Out of the $13 million in federal grant assistance the city of Spokane doles out every year, about $3.6 million comes from a type of grant aimed at homelessness referred to as McKinney funding.
Today, we wrote about some difficulties the city's Community, Housing and Human Services department has had since its creation more than two years ago, including the loss of Salem Arms Community Housing as a partner.
It turns out that McKinney funding, which Salem Arms relied on for some of its housing, has its origin story in Spokane.
The McKinney-Vento Homeless Assistance Act was sponsored by U.S. Rep. Tom Foley in 1987, and signed into law by President Ronald Reagan. At the time, Foley was the long time Democratic representative of eastern Washington and the House Majority Leader. Two years later, he would be elevated to be Speaker of the House and second in line to the presidency, only after the vice president. In 1995, after 30 years in office, he was defeated by George Nethercutt, and succeeded as speaker by Newt Gingrich. Foley died last year.
According to the National Coalition for the Homeless, the McKinney act “was the first – and remains the only – major federal legislative response to homelessness.”
Today's story also cited a letter written by Councilwoman Amber Waldref to the CHHS director and board chairwoman. It's attached to this post as a document.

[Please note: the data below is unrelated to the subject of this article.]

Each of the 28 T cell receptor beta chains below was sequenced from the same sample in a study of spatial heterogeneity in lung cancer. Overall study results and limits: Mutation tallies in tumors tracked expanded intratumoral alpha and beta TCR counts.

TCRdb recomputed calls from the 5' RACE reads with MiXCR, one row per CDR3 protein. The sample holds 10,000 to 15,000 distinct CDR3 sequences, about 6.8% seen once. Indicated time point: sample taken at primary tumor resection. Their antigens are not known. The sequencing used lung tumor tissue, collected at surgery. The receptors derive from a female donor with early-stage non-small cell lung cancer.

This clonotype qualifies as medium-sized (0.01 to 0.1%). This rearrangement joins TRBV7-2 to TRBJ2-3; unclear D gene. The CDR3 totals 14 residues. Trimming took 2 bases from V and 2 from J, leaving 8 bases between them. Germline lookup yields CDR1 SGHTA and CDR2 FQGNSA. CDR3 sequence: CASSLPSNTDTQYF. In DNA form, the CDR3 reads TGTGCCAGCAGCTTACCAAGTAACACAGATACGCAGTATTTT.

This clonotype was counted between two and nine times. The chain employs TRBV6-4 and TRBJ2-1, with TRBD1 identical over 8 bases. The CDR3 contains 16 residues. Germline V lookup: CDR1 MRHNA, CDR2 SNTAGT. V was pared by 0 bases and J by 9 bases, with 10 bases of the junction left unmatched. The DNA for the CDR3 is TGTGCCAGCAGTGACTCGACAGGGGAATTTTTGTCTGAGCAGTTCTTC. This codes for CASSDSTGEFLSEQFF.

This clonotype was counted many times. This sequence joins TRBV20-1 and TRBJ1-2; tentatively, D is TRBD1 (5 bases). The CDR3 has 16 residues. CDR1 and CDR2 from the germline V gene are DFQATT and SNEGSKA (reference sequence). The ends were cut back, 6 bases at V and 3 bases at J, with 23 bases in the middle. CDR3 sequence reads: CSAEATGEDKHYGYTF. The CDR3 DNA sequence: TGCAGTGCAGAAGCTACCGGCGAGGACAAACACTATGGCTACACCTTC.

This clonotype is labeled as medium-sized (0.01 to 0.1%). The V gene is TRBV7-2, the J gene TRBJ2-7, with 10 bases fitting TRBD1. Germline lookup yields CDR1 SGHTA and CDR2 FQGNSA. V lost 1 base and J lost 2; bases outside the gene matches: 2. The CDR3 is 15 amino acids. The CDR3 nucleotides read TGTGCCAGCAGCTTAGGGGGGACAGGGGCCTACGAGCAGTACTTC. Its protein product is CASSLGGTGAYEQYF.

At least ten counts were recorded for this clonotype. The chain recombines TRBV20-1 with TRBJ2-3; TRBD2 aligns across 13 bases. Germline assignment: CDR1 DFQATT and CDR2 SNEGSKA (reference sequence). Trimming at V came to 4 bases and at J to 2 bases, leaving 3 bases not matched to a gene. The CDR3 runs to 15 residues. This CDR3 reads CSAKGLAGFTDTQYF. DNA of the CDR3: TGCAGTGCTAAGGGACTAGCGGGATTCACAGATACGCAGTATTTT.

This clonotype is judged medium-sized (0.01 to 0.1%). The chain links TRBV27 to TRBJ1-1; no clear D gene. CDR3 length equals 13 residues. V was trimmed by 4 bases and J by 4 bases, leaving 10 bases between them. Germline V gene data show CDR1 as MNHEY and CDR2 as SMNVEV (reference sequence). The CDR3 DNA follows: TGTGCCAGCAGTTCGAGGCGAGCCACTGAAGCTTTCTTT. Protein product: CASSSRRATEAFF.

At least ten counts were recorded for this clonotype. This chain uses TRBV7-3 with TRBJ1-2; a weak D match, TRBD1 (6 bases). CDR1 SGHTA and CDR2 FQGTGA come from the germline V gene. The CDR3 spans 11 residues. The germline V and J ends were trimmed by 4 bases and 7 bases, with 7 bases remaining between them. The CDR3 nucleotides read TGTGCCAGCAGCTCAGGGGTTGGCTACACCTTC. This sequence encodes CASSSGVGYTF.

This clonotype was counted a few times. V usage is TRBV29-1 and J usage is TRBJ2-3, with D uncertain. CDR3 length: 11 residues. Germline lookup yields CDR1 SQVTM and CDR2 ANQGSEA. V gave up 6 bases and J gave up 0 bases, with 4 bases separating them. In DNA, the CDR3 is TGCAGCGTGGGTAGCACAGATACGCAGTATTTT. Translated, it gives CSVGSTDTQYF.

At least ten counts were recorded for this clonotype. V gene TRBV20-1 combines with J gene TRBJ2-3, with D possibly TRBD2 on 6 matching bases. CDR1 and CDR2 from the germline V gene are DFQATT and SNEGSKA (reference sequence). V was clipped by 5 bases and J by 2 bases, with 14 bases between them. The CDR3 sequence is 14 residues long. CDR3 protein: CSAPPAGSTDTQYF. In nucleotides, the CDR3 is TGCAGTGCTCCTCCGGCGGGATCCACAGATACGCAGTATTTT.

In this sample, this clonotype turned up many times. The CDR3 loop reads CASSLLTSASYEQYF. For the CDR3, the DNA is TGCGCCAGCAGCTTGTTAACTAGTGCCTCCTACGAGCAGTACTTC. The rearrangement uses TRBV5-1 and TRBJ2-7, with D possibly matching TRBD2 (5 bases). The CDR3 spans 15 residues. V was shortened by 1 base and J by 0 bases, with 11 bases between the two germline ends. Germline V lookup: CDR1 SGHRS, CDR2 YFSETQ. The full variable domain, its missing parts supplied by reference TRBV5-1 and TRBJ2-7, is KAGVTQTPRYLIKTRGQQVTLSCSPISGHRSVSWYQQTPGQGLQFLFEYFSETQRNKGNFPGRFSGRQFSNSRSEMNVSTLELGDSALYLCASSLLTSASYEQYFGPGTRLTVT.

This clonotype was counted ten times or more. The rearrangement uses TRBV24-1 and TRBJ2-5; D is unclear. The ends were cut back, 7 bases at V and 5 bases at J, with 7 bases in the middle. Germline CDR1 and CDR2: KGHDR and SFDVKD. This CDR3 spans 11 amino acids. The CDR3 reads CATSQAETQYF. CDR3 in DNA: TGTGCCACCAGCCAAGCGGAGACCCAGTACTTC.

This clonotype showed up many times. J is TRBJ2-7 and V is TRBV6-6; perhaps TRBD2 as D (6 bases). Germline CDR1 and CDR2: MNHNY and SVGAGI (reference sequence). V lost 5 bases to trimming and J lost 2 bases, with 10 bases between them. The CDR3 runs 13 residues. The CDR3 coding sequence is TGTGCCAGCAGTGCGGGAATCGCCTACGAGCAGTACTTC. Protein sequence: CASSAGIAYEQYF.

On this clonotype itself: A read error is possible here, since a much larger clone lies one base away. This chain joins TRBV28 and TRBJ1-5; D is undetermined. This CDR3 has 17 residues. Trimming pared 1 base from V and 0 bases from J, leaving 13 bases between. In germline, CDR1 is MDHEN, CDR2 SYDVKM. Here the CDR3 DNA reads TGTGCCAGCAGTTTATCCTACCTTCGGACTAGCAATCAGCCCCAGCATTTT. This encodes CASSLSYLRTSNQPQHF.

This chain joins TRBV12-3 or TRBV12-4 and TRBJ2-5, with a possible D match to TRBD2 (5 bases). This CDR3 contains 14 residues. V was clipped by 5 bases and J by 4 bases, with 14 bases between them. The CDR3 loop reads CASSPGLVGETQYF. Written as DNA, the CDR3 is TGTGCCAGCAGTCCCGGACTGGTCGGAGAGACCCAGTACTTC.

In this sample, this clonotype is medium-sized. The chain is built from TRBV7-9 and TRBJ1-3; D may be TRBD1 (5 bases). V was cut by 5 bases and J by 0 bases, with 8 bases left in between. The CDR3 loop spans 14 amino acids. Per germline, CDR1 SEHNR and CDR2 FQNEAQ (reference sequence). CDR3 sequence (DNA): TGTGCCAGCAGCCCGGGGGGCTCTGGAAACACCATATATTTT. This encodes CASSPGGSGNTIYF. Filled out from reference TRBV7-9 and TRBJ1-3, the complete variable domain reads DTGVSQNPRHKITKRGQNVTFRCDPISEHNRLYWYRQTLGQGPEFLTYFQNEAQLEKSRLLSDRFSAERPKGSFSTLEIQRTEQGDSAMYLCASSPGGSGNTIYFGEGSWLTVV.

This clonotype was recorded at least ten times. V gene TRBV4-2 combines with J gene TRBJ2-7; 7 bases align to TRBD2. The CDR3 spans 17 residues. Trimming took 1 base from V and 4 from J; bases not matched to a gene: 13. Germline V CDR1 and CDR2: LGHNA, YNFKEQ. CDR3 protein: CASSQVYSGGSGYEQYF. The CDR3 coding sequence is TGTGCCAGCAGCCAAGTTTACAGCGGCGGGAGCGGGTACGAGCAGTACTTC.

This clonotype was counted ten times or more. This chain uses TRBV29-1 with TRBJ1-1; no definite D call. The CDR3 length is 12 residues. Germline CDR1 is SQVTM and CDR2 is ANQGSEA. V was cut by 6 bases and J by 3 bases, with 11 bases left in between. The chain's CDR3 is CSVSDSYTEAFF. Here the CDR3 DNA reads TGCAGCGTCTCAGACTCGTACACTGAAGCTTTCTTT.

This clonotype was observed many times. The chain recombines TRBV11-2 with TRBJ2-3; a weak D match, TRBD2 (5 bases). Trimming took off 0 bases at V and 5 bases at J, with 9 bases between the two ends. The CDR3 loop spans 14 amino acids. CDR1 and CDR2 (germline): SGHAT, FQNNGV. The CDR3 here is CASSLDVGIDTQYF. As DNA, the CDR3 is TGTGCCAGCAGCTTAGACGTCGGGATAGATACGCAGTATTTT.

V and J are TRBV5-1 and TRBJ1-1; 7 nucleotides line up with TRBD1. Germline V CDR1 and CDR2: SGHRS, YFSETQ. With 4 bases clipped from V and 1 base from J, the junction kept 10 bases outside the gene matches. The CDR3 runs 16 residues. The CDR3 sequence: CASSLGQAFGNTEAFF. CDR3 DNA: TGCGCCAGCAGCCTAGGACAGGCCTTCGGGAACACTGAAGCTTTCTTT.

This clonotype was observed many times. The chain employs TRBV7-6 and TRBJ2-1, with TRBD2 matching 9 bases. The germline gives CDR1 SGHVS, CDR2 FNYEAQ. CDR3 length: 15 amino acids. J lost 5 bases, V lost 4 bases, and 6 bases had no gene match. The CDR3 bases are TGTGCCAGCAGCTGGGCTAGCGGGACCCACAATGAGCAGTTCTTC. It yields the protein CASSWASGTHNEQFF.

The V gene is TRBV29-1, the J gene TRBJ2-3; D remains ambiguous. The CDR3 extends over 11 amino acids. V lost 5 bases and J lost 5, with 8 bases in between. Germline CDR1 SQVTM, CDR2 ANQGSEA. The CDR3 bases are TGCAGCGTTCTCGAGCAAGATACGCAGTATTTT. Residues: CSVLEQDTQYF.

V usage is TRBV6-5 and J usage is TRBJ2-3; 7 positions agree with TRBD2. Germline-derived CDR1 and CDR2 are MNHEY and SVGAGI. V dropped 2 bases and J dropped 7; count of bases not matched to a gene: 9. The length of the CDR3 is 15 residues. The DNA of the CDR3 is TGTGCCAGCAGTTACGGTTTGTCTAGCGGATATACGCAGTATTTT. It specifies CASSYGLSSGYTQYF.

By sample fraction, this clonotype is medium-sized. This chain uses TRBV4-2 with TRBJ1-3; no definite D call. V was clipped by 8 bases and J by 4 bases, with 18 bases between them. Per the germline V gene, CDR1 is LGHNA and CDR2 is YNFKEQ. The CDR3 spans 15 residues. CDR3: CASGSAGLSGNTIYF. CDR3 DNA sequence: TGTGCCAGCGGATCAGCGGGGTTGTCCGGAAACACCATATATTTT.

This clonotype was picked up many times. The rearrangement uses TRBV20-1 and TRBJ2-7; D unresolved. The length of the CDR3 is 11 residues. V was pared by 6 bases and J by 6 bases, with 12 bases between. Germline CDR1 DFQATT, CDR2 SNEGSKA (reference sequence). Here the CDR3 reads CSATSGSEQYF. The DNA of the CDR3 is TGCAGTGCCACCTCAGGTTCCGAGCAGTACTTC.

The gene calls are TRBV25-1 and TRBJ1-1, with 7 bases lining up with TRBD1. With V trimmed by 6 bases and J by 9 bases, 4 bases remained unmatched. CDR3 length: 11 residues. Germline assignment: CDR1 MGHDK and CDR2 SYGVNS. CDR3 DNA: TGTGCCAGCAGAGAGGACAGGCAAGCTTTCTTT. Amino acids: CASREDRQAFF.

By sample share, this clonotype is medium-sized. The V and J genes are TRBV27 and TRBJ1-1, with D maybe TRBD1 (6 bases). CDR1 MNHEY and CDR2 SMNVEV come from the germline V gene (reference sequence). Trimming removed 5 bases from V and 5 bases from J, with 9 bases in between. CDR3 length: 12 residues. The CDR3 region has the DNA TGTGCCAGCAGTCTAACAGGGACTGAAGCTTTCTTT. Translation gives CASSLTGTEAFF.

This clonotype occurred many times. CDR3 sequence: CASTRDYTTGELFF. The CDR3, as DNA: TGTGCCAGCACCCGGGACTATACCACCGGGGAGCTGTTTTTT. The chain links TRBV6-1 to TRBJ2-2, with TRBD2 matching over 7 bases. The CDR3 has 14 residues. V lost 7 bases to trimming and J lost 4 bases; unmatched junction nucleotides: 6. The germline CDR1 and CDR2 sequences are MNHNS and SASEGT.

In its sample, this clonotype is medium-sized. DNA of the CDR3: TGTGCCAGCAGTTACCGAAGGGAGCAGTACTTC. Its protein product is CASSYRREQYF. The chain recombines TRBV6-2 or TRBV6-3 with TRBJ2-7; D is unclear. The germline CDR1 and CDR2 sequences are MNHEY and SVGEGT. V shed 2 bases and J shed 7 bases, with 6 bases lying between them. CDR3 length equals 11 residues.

And below is Michael Cannon's response to Waldref's letter. Cannon served on Mayor David Condon’s transition team that recommended the department merger and was the first chairman of the CHHS board.
Dear Councilmember Waldref,
I regret to hear of your resignation from the board. We too have appreciated your involvement.
I feel compelled to respond as someone who has a vested interest in the success of the board, having been part of the Mayor’s transition team that recommended the formation of the CHHS Board, and also having chaired the task force that accomplished what was recommended.
If I may be candid, your reasoning seems odd and scattered. The information you shared appears to have come from an uneducated viewpoint. Though you took the time to commend the board and repeat how great of job everyone has done, how dedicated they are and what an impact their expertise is having on the lives of the citizens of Spokane, you seemed to also present a variety of excuses for why you would prefer to retreat to your corner and criticize the work of the board instead of participating.
Since you took the time to list issues and reasons for your decision, I will address each one for clarity.
Communication and Transparency –
You’re right, late notice for public hearings is a problem that is being addressed by the department, as they deal with new regulations around providing notice for various public meetings. However, I would suggest that is no reason for quitting a board. I will also not disagree with your assertion that quorum issues should not be a reason to limit attendance by board members at Executive Committee meetings. But be reasonable. These are procedural issues that are fairly new and the staff is following direction given to them by the City (which I assume is not unique to this board).